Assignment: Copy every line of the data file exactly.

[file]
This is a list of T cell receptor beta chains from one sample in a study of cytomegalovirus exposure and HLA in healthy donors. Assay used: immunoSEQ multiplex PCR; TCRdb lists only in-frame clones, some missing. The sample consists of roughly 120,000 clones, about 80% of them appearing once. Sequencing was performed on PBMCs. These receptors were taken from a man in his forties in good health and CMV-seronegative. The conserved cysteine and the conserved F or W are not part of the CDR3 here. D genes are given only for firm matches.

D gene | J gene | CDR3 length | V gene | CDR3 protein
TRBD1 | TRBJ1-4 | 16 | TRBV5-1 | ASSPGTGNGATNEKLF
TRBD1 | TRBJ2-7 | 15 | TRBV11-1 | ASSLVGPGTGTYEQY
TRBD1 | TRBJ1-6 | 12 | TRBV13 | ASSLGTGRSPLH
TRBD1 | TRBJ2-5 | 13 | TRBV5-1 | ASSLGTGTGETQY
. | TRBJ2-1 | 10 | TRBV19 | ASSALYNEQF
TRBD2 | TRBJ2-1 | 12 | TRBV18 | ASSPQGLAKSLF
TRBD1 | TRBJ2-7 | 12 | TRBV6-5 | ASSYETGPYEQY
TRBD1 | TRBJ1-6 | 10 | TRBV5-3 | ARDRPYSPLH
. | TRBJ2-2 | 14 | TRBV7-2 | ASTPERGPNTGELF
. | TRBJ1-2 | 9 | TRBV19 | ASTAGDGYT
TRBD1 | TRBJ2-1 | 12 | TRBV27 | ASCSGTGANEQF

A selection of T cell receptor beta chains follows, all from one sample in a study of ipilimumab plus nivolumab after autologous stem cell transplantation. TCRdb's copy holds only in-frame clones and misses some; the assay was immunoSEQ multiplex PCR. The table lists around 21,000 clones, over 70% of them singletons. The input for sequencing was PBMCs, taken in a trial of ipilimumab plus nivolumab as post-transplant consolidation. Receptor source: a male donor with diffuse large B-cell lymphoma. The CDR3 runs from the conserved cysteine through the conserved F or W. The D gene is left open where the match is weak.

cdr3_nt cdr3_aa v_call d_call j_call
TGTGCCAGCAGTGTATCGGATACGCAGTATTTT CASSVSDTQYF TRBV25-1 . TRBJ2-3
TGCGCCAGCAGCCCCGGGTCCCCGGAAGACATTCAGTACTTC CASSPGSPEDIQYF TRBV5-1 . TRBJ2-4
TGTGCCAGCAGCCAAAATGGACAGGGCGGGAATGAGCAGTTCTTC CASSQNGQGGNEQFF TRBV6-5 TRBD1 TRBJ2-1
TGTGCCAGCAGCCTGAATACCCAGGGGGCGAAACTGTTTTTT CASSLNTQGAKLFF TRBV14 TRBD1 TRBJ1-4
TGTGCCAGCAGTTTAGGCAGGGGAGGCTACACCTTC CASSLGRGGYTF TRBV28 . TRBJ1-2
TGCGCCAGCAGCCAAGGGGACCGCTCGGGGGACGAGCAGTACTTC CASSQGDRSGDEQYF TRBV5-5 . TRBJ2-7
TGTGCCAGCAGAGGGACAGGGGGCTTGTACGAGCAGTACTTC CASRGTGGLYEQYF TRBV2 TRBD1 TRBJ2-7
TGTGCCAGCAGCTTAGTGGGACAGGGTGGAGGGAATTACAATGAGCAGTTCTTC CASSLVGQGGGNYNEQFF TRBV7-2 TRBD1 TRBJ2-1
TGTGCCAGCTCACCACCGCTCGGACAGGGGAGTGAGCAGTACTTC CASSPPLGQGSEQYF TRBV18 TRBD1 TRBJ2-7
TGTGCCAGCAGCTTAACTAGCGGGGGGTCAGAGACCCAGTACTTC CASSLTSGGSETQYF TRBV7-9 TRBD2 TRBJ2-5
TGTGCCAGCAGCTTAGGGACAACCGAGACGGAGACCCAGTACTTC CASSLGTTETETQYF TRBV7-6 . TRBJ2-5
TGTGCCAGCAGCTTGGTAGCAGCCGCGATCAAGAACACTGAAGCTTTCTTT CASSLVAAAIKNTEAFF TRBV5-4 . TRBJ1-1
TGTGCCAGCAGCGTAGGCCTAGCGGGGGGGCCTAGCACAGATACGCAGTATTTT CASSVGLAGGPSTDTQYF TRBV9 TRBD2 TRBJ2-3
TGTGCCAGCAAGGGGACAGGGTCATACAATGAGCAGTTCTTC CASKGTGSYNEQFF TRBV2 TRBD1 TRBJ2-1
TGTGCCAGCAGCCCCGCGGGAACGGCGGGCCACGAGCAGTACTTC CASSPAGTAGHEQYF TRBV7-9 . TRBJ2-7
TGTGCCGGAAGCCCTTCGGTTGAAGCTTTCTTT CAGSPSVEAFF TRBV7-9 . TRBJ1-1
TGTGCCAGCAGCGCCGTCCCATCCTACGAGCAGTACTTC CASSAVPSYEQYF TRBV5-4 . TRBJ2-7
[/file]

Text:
This is a list of T cell receptor beta chains from one sample in a study of cytomegalovirus exposure and HLA in healthy donors. Assay used: immunoSEQ multiplex PCR; TCRdb lists only in-frame clones, some missing. The sample consists of roughly 120,000 clones, about 80% of them appearing once. Sequencing was performed on PBMCs. These receptors were taken from a man in his forties in good health and CMV-seronegative. The conserved cysteine and the conserved F or W are not part of the CDR3 here. D genes are given only for firm matches.

D gene | J gene | CDR3 length | V gene | CDR3 protein
TRBD1 | TRBJ1-4 | 16 | TRBV5-1 | ASSPGTGNGATNEKLF
TRBD1 | TRBJ2-7 | 15 | TRBV11-1 | ASSLVGPGTGTYEQY
TRBD1 | TRBJ1-6 | 12 | TRBV13 | ASSLGTGRSPLH
TRBD1 | TRBJ2-5 | 13 | TRBV5-1 | ASSLGTGTGETQY
. | TRBJ2-1 | 10 | TRBV19 | ASSALYNEQF
TRBD2 | TRBJ2-1 | 12 | TRBV18 | ASSPQGLAKSLF
TRBD1 | TRBJ2-7 | 12 | TRBV6-5 | ASSYETGPYEQY
TRBD1 | TRBJ1-6 | 10 | TRBV5-3 | ARDRPYSPLH
. | TRBJ2-2 | 14 | TRBV7-2 | ASTPERGPNTGELF
. | TRBJ1-2 | 9 | TRBV19 | ASTAGDGYT
TRBD1 | TRBJ2-1 | 12 | TRBV27 | ASCSGTGANEQF

A selection of T cell receptor beta chains follows, all from one sample in a study of ipilimumab plus nivolumab after autologous stem cell transplantation. TCRdb's copy holds only in-frame clones and misses some; the assay was immunoSEQ multiplex PCR. The table lists around 21,000 clones, over 70% of them singletons. The input for sequencing was PBMCs, taken in a trial of ipilimumab plus nivolumab as post-transplant consolidation. Receptor source: a male donor with diffuse large B-cell lymphoma. The CDR3 runs from the conserved cysteine through the conserved F or W. The D gene is left open where the match is weak.

cdr3_nt cdr3_aa v_call d_call j_call
TGTGCCAGCAGTGTATCGGATACGCAGTATTTT CASSVSDTQYF TRBV25-1 . TRBJ2-3
TGCGCCAGCAGCCCCGGGTCCCCGGAAGACATTCAGTACTTC CASSPGSPEDIQYF TRBV5-1 . TRBJ2-4
TGTGCCAGCAGCCAAAATGGACAGGGCGGGAATGAGCAGTTCTTC CASSQNGQGGNEQFF TRBV6-5 TRBD1 TRBJ2-1
TGTGCCAGCAGCCTGAATACCCAGGGGGCGAAACTGTTTTTT CASSLNTQGAKLFF TRBV14 TRBD1 TRBJ1-4
TGTGCCAGCAGTTTAGGCAGGGGAGGCTACACCTTC CASSLGRGGYTF TRBV28 . TRBJ1-2
TGCGCCAGCAGCCAAGGGGACCGCTCGGGGGACGAGCAGTACTTC CASSQGDRSGDEQYF TRBV5-5 . TRBJ2-7
TGTGCCAGCAGAGGGACAGGGGGCTTGTACGAGCAGTACTTC CASRGTGGLYEQYF TRBV2 TRBD1 TRBJ2-7
TGTGCCAGCAGCTTAGTGGGACAGGGTGGAGGGAATTACAATGAGCAGTTCTTC CASSLVGQGGGNYNEQFF TRBV7-2 TRBD1 TRBJ2-1
TGTGCCAGCTCACCACCGCTCGGACAGGGGAGTGAGCAGTACTTC CASSPPLGQGSEQYF TRBV18 TRBD1 TRBJ2-7
TGTGCCAGCAGCTTAACTAGCGGGGGGTCAGAGACCCAGTACTTC CASSLTSGGSETQYF TRBV7-9 TRBD2 TRBJ2-5
TGTGCCAGCAGCTTAGGGACAACCGAGACGGAGACCCAGTACTTC CASSLGTTETETQYF TRBV7-6 . TRBJ2-5
TGTGCCAGCAGCTTGGTAGCAGCCGCGATCAAGAACACTGAAGCTTTCTTT CASSLVAAAIKNTEAFF TRBV5-4 . TRBJ1-1
TGTGCCAGCAGCGTAGGCCTAGCGGGGGGGCCTAGCACAGATACGCAGTATTTT CASSVGLAGGPSTDTQYF TRBV9 TRBD2 TRBJ2-3
TGTGCCAGCAAGGGGACAGGGTCATACAATGAGCAGTTCTTC CASKGTGSYNEQFF TRBV2 TRBD1 TRBJ2-1
TGTGCCAGCAGCCCCGCGGGAACGGCGGGCCACGAGCAGTACTTC CASSPAGTAGHEQYF TRBV7-9 . TRBJ2-7
TGTGCCGGAAGCCCTTCGGTTGAAGCTTTCTTT CAGSPSVEAFF TRBV7-9 . TRBJ1-1
TGTGCCAGCAGCGCCGTCCCATCCTACGAGCAGTACTTC CASSAVPSYEQYF TRBV5-4 . TRBJ2-7